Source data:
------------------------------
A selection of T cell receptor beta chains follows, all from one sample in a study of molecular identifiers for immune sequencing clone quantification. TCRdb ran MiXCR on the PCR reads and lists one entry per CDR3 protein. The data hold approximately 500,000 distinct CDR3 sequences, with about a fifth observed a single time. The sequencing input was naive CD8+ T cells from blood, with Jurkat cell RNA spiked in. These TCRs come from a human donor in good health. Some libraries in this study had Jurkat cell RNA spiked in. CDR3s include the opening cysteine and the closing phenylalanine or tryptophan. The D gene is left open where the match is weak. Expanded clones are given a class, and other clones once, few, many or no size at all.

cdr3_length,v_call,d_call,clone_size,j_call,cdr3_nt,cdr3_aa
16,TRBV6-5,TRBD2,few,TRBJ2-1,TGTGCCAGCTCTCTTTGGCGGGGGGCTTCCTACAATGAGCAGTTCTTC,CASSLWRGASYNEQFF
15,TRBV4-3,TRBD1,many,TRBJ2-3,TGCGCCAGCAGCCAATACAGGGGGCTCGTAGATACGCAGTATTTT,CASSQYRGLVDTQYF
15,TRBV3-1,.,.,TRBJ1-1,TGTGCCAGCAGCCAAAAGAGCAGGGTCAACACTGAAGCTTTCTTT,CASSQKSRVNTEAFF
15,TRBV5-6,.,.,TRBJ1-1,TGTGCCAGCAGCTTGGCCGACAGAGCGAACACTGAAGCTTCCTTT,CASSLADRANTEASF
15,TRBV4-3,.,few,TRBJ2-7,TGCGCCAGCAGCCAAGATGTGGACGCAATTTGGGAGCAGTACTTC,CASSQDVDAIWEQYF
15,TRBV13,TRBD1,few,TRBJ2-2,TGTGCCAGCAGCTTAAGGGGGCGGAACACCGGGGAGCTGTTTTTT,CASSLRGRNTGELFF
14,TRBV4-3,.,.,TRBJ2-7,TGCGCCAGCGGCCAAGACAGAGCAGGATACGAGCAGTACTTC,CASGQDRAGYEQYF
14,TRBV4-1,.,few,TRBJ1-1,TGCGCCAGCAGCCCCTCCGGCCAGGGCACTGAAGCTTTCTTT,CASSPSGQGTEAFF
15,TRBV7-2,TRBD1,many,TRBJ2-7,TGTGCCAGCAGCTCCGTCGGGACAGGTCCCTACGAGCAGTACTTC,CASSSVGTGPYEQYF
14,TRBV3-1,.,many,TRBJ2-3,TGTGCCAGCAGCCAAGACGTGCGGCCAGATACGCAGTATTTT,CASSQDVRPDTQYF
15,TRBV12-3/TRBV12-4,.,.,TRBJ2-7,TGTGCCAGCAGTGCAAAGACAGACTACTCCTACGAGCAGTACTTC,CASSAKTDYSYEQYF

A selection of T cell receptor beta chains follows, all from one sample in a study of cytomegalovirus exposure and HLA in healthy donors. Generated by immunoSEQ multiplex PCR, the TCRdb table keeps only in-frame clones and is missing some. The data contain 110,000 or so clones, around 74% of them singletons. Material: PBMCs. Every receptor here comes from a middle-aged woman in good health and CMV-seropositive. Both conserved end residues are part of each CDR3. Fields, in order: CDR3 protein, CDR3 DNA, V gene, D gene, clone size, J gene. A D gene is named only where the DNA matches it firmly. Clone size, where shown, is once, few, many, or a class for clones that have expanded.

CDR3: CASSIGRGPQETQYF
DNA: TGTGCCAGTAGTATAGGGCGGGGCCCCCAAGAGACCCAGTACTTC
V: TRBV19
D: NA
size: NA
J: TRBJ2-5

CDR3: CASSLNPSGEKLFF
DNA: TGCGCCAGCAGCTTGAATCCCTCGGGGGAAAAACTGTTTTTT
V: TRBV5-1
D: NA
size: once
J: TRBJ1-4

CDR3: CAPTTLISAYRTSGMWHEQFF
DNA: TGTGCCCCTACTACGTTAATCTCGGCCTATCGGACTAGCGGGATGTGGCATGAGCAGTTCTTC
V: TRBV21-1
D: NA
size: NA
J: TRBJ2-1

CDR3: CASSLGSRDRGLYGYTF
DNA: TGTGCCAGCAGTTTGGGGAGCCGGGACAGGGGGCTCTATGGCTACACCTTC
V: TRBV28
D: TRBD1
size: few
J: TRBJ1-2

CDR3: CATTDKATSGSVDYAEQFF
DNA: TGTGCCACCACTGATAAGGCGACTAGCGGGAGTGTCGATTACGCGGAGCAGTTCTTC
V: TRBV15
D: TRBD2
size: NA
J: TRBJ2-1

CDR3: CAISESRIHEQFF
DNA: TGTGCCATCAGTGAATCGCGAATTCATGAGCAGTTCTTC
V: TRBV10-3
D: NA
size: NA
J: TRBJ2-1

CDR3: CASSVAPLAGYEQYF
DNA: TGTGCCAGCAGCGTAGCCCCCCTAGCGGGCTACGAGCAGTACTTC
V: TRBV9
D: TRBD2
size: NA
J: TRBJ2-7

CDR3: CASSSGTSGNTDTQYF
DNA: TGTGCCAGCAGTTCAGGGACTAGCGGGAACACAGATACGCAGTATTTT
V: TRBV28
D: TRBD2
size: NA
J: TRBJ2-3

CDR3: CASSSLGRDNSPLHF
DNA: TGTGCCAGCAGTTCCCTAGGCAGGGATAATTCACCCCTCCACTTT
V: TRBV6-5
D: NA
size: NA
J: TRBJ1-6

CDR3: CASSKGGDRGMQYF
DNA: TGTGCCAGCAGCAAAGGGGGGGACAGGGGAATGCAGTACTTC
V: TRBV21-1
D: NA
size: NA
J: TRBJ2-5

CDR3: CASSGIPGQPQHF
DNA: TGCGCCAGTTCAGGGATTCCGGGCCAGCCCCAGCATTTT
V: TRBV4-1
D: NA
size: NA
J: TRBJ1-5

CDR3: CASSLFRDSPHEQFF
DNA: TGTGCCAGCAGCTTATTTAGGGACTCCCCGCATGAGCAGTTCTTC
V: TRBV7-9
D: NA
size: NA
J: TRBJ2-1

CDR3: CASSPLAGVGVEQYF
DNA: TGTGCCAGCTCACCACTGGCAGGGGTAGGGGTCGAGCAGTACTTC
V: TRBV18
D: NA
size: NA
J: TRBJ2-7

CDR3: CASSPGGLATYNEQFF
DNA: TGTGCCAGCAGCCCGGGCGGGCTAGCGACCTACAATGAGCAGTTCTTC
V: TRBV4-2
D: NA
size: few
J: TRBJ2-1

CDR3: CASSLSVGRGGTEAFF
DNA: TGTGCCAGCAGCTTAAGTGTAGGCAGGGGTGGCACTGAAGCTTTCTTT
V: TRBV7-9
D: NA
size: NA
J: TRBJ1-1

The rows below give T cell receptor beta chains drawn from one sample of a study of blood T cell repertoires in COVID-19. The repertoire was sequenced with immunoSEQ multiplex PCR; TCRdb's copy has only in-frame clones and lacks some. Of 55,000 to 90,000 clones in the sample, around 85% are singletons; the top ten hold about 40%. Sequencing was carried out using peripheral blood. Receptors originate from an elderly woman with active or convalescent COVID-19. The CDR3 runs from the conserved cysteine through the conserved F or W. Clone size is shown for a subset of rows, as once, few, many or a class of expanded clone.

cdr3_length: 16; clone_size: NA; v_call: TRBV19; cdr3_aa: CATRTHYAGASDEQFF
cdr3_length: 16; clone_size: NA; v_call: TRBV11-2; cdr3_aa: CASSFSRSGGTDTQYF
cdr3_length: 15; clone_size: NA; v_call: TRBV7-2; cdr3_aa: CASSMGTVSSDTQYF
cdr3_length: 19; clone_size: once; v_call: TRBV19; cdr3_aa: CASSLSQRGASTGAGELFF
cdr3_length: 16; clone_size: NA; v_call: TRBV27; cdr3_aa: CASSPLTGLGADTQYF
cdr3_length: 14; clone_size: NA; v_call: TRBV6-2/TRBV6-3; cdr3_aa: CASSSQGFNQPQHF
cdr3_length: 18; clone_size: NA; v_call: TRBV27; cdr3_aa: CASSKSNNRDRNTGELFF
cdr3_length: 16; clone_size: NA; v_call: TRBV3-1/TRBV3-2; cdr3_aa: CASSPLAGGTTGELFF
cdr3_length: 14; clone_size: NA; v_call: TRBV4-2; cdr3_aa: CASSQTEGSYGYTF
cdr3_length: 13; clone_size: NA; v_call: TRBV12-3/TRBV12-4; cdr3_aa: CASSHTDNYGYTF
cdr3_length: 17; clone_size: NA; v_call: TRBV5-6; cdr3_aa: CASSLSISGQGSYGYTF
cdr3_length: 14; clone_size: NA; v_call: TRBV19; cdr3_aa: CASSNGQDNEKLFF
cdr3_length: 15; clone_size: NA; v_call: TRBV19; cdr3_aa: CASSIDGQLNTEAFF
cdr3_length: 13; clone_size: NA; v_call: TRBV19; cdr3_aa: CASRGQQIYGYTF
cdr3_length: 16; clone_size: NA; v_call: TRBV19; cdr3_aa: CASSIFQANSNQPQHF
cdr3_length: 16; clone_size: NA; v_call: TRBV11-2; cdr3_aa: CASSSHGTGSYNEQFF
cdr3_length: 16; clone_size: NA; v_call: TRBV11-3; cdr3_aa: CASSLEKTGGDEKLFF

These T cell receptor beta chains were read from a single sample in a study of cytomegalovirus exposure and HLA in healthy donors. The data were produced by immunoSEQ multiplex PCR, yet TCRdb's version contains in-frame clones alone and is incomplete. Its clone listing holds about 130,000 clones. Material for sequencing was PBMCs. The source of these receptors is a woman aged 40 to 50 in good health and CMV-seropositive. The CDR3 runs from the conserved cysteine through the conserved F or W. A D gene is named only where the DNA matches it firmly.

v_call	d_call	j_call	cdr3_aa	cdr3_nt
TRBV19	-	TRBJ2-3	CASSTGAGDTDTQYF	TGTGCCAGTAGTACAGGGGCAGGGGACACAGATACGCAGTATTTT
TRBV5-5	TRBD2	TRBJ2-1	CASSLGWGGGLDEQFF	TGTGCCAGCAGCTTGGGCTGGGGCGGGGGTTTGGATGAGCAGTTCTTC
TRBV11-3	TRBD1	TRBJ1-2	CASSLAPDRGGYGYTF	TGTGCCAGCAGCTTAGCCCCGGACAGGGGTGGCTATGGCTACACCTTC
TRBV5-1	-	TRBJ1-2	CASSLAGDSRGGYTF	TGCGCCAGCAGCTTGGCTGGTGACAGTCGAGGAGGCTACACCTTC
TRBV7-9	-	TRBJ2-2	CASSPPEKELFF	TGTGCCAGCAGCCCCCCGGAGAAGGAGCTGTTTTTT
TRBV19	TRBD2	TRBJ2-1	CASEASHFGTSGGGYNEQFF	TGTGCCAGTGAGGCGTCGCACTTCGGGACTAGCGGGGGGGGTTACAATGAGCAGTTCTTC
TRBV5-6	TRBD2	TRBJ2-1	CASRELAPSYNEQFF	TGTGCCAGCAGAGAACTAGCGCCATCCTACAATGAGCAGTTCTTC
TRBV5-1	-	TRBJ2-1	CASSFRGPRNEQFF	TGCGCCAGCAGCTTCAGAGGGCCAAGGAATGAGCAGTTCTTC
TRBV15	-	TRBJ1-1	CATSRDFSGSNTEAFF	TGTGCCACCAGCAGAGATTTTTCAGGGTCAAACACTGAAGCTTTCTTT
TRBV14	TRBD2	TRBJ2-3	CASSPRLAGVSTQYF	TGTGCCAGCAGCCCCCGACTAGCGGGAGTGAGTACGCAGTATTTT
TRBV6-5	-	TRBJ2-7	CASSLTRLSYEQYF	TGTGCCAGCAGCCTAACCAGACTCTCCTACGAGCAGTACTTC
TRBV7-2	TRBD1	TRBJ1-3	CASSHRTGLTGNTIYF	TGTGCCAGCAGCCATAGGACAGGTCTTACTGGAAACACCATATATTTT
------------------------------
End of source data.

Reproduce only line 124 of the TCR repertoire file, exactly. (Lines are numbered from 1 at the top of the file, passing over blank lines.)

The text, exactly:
v_call	d_call	j_call	cdr3_aa	cdr3_nt